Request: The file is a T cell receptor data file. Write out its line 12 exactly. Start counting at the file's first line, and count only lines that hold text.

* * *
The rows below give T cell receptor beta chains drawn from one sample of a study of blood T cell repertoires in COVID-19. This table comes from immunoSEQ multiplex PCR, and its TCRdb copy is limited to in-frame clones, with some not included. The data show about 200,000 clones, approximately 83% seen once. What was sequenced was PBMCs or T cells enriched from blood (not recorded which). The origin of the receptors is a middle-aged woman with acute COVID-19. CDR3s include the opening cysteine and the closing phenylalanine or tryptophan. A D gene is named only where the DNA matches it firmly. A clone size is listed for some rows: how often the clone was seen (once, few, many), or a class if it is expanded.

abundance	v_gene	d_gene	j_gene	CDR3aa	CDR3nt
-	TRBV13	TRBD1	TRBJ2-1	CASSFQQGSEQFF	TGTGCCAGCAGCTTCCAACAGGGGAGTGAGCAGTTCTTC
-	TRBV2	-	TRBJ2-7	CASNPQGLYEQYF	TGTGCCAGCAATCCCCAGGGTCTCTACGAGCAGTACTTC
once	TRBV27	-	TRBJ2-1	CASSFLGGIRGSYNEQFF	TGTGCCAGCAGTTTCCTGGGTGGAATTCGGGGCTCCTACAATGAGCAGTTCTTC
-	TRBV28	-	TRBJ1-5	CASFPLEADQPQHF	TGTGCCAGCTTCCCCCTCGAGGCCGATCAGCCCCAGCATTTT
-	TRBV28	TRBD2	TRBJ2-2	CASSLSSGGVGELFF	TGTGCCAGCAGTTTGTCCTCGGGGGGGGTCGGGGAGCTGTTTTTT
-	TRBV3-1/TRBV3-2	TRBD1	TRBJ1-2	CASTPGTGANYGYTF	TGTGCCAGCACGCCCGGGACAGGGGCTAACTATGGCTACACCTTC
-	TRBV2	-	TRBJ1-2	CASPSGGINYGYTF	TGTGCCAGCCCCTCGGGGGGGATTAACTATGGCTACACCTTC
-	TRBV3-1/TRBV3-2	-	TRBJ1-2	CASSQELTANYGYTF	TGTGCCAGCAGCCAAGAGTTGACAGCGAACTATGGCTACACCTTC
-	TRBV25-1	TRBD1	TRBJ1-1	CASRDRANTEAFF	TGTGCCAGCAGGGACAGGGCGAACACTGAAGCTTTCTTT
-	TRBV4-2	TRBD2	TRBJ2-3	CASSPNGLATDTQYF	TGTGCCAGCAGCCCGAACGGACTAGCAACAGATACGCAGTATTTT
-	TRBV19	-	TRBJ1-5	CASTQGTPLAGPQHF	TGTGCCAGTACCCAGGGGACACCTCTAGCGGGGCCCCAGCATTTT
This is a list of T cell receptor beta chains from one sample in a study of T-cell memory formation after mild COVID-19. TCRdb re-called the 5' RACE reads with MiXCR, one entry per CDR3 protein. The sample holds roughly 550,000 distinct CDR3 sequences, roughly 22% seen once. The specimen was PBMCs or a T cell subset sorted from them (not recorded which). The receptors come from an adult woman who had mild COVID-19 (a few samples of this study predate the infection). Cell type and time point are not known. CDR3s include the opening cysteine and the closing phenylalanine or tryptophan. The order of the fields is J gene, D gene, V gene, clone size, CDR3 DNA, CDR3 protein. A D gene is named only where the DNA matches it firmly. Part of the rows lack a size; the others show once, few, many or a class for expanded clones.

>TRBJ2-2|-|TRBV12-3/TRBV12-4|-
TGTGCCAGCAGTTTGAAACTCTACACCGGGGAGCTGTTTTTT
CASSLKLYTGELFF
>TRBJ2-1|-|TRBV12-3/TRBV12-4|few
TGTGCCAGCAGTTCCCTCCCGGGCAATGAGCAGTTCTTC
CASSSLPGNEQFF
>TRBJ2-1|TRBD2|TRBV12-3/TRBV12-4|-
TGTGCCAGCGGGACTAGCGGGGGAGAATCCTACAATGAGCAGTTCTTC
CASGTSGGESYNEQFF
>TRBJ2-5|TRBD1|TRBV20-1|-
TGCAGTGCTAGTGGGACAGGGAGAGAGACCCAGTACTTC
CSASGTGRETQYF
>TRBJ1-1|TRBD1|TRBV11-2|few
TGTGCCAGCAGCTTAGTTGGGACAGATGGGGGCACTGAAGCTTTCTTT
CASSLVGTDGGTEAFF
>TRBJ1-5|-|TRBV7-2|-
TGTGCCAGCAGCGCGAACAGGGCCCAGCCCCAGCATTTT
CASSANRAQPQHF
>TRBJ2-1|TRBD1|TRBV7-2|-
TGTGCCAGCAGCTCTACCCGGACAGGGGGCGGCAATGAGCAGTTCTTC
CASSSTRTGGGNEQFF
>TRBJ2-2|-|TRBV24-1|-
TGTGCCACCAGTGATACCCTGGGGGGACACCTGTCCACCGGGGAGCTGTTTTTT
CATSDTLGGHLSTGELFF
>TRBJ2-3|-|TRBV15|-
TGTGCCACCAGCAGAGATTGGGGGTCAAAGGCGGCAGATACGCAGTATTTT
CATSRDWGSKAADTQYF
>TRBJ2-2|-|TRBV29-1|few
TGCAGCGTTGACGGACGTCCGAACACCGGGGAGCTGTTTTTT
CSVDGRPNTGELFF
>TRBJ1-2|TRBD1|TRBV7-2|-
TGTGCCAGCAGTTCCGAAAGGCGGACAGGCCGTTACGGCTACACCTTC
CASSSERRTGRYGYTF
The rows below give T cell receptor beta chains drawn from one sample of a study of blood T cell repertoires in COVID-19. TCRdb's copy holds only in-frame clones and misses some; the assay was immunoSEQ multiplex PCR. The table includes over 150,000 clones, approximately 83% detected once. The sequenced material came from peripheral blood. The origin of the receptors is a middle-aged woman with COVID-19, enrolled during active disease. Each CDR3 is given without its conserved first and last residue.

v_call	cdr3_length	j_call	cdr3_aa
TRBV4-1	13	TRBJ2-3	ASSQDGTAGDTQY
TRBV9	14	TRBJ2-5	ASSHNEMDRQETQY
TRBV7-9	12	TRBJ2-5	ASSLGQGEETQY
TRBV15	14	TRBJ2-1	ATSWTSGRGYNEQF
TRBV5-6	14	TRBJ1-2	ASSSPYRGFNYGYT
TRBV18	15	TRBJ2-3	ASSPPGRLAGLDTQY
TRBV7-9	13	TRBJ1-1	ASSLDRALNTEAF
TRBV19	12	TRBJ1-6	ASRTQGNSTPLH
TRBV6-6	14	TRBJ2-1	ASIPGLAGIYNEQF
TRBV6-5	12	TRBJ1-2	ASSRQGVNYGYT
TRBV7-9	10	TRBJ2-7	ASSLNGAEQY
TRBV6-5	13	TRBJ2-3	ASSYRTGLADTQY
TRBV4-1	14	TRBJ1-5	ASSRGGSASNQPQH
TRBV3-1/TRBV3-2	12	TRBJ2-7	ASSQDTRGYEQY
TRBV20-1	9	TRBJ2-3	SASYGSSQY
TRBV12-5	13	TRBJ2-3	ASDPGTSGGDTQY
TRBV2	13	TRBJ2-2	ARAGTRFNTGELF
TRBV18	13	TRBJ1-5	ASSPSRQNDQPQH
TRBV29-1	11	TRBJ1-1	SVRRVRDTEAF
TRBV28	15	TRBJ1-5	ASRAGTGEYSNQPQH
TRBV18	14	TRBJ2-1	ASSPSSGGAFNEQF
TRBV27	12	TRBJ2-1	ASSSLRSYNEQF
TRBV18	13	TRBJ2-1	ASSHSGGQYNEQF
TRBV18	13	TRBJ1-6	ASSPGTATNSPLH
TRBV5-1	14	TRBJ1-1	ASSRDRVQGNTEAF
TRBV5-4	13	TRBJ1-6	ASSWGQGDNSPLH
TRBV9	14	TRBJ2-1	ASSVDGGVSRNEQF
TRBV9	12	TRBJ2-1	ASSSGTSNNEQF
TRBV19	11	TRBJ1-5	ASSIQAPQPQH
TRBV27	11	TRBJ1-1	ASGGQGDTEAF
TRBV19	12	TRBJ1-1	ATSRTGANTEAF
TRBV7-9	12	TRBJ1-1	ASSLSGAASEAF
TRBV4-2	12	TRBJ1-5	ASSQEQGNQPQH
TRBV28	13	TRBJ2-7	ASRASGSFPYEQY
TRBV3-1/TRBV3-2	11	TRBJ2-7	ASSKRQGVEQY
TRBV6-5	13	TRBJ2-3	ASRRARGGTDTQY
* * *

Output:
-	TRBV4-2	TRBD2	TRBJ2-3	CASSPNGLATDTQYF	TGTGCCAGCAGCCCGAACGGACTAGCAACAGATACGCAGTATTTT